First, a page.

Kyoto's Gion Festival is truly a sight to behold, and although it is difficult to sum up what is, in truth, a month-long festival...here are the highlights.
The days of the 13th-16th of the month were the high points of the festival, which culminates in a parade through downtown Kyoto.
The parade has been going on since the early 800's (no, not 1800's...800's) and was originally intended as a way of begging for intervention from the gods into various trials of the times (war, plague, etc., etc...you know, the usual)
When we first arrived on parade day, I had some requests from the gods myself...namely that a) it would stop raining so hard, and b) that the legions of umbrella wielding spectators blocking my view would be struck down by some righteous display of heavenly wrath (has nobody here heard of a raincoat?). Since no such spectacle seemed forthcoming...I took to higher ground...scaling a traffic light and wedging myself between two poles for a better look (how I suffer for my art!). A telephoto-feeding frenzy ensued.
The bokos themselves are like giant medieval siege engines and are of genuinely impressive proportions. They are built like enormous carts, and are made in the traditional fashion; there are no nails holding these together, just rope. You really get a feel for that as they shudder into motion, and it is in part what makes turning them so exciting.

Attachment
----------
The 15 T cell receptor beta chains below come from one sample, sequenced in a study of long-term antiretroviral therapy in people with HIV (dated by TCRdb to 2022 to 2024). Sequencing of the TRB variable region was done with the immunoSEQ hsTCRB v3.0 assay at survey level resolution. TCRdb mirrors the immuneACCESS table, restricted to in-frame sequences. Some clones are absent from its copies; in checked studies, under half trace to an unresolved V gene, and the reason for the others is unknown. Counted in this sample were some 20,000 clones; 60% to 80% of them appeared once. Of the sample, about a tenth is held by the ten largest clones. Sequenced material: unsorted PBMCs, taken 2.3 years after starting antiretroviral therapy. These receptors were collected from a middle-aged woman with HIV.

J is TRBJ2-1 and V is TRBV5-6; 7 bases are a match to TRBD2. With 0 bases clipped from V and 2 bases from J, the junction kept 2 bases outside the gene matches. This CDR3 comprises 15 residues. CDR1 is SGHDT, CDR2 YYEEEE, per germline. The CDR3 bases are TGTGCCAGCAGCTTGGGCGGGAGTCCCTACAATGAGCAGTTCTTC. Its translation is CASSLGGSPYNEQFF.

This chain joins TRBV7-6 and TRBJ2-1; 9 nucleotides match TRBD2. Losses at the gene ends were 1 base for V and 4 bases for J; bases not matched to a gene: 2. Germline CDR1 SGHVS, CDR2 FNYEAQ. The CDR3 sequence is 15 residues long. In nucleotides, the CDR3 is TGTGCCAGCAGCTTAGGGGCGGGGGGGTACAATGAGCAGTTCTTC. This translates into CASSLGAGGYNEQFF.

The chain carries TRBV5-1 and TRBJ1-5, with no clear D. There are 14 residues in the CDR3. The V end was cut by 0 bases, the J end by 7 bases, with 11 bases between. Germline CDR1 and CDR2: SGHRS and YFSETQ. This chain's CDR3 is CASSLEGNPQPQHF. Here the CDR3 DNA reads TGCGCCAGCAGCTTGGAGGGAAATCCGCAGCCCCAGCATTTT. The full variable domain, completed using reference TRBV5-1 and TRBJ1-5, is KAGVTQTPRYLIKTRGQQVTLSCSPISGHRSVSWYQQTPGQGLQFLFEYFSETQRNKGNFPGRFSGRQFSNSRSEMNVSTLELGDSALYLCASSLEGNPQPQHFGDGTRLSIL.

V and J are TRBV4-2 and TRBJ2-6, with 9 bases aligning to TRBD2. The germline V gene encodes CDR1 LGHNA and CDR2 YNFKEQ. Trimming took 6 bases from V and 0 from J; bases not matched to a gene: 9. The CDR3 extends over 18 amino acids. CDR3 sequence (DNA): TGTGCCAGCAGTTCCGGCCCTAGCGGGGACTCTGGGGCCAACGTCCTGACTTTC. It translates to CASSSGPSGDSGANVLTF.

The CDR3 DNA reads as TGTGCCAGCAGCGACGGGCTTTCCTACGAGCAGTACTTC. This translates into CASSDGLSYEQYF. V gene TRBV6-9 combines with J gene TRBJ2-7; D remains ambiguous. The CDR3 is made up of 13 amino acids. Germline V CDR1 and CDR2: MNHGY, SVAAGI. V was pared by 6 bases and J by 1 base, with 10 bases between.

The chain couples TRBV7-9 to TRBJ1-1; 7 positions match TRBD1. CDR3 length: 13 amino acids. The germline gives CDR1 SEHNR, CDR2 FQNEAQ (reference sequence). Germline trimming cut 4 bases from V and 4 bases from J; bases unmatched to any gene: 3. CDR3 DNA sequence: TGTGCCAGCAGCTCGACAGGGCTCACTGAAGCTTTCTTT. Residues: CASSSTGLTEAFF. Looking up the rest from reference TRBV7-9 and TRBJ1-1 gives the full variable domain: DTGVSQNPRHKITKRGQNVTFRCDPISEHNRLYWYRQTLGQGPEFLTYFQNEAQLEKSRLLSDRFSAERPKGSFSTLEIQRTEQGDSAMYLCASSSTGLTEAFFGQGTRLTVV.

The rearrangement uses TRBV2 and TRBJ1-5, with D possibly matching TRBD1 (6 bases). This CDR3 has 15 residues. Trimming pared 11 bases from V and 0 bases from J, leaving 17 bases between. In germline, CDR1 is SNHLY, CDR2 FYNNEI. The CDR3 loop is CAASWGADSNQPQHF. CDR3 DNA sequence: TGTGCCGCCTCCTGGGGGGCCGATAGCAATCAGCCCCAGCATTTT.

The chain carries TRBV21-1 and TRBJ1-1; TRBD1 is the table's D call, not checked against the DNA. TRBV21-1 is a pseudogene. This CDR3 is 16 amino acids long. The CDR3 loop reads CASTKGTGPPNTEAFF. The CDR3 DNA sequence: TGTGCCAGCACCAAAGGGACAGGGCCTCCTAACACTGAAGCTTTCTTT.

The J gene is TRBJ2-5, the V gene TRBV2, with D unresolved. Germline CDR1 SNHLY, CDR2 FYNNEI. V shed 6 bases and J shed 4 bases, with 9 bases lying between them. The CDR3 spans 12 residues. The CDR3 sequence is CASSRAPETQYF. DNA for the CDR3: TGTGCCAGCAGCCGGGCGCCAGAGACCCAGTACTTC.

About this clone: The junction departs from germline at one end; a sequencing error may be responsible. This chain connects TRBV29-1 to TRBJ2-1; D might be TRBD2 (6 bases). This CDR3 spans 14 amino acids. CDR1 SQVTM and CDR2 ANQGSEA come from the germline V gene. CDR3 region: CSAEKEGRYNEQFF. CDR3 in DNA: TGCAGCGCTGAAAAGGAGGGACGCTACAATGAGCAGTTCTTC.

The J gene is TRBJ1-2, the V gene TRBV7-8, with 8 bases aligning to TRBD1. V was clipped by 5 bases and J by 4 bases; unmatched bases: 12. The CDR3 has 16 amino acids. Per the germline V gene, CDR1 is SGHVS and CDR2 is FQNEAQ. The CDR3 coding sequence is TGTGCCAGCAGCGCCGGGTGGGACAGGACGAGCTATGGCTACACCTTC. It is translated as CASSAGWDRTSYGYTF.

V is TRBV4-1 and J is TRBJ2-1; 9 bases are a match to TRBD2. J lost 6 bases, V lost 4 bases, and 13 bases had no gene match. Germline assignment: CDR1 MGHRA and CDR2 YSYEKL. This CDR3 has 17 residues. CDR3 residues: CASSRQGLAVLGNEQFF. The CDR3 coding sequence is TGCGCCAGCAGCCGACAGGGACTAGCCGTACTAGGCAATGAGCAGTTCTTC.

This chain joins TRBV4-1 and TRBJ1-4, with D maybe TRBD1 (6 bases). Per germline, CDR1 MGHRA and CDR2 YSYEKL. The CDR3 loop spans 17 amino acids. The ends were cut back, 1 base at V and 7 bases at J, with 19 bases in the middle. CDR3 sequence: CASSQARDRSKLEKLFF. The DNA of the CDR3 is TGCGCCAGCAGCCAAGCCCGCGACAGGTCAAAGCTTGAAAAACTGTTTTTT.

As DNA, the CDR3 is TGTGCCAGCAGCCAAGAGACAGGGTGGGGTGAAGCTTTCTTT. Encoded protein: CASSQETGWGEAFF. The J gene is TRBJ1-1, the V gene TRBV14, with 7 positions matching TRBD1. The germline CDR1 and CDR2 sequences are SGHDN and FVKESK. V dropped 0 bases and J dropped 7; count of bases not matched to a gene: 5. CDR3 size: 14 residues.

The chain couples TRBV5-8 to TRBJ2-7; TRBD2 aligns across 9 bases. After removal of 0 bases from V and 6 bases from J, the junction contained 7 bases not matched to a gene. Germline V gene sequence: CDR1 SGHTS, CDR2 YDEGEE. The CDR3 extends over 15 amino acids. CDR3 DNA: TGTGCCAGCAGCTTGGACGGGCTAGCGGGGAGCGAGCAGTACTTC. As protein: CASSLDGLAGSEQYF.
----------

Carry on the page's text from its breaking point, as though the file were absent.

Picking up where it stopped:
The wheels are fixed, which obviously makes steering, and especially turning, unbelievably difficult. Slight adjustments are made by ramming wedges under the wheels while they are moving. This often results in dramatic swaying of the boko, and it gives the impression that the whole thing will lurch over, spilling its occupants into the crowd below.
But that says nothing about the turning. At a few points in the parade, these things actually have to make 90 degree turns. This is truly the highlight of the parade, as a virtual army of men are deployed to haul the boko around.
Bamboo slats are placed under the wheels of the boko and the ropes attached to the front of the boko are drawn far off to the side of the float.
In a series of heroic bursts of human might, the float is jerked and dragged around the corner (I'd hate to be one of the guys on the roof for this part).
The whole affair is conducted to the thunderous applause of the audience, which surrounds the intersection, standing in rapt attention.
When it comes to the actual hauling, the men step up to the plate wearing nothing like the bear-claw-cleats you'd expect them to be sporting when facing such a task. Watching them put there backs into the first great pull, I found myself wondering uneasily if some awful person had stolen all of their shoes just before this fateful parade.
Everyone seemed to have a great time, myself included (despite the fact that I was securely wedged in the traffic lights and was getting drenched as thousands of Japanese spectators stared at my bum) and the floats made the big turn with minimal carnage.